1. Make mistakes: “Every expert was once a beginner” remember this one line before starting. When you are new there is nothing to lose, make as many mistakes as you can, but don’t get frustrated with your mistakes, learn from them and develop your skills further.

2. Get as close as you can, to your subject, try to fill the gap around your subject by approaching as close as you can to him, this will fill the frame of your picture with the subject only, you will see the difference between the pictures clicked from a close distance than when you clicked the same subject from a far distance. You will see the fine detailing of your subject.

3. Click as much as you can: We all know that “practice makes a man perfect” this can be said rightly for all the new photographers reading this article, if you are a new photographer, click as many pictures as you can, of the same or of different subjects to find your masterpiece with different angles. This will help you in mastering technical skills of photography.

4. Use the light: If you learned how to take advantage of a light source and utilise the source of light whether it’s a natural source like the sun or an artificial source of light like a lamp or something, you can make an ordinary picture look extraordinary.

5. Using flash: If you are a new photographer, you might think that you only need a flash when it’s too dark or when you are clicking pictures indoor, but this is not true. You might have come across a very common problem of uneven shadow patterns, those have spoiled your shots, when you were taking pictures in the bright sunlight, to resolve this issue you need to on the flash of your camera and put extra light on your subject, this will help you in getting rid of those shadows.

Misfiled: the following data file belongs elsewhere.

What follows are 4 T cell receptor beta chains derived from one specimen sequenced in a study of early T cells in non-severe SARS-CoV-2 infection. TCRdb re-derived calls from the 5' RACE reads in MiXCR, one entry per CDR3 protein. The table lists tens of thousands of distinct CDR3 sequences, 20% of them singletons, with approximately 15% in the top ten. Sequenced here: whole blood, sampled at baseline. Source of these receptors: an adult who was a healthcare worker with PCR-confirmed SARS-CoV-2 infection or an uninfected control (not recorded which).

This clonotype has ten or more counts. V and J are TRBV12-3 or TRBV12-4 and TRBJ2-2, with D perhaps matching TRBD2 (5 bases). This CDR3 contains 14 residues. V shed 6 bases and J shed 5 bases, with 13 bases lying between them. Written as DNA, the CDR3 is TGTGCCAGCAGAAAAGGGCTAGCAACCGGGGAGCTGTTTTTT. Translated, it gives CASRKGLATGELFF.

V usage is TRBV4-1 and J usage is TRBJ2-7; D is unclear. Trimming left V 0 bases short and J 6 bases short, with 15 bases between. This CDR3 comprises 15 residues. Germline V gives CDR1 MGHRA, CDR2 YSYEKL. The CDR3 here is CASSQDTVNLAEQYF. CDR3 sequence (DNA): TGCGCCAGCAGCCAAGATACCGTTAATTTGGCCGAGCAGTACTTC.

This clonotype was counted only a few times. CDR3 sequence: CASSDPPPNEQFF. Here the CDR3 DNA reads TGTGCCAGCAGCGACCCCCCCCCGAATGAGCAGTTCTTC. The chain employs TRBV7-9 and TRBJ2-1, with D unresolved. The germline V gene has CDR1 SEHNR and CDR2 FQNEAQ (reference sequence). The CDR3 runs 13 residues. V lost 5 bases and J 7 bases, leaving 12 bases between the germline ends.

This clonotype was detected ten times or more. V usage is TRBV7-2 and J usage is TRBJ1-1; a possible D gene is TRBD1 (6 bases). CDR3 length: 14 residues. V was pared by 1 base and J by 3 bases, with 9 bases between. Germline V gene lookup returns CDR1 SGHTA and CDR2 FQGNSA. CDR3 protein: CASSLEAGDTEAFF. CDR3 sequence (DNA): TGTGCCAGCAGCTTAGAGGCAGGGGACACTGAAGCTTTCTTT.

Successful Slideshow Production

1. Determine how long you want your slideshow to be. The length of your slideshow will determine how many photos you can use. If you are using the simple fade-in fade-out style, you can usually use about 80 pictures for a 10 minute show. And that is about all most audiences can handle. However, if you choose a slideshow creating company that has more creative elements included in the slideshow production, then you may only be able to use 50-60 photos for a 10 minute slideshow. However, the upside of this is that a more creative slideshow can last longer and seem shorter.

A 20 minute creative slideshow can feel like only 10 minutes, where a 10 minute fade-in, fade-out slideshow can feel like 30 minutes to a lot of people. As we all know, we don’t always enjoy viewing one another’s photos for long periods of time. So, the more creative the show, the longer it can play and your audience will not even realize how much time has passed.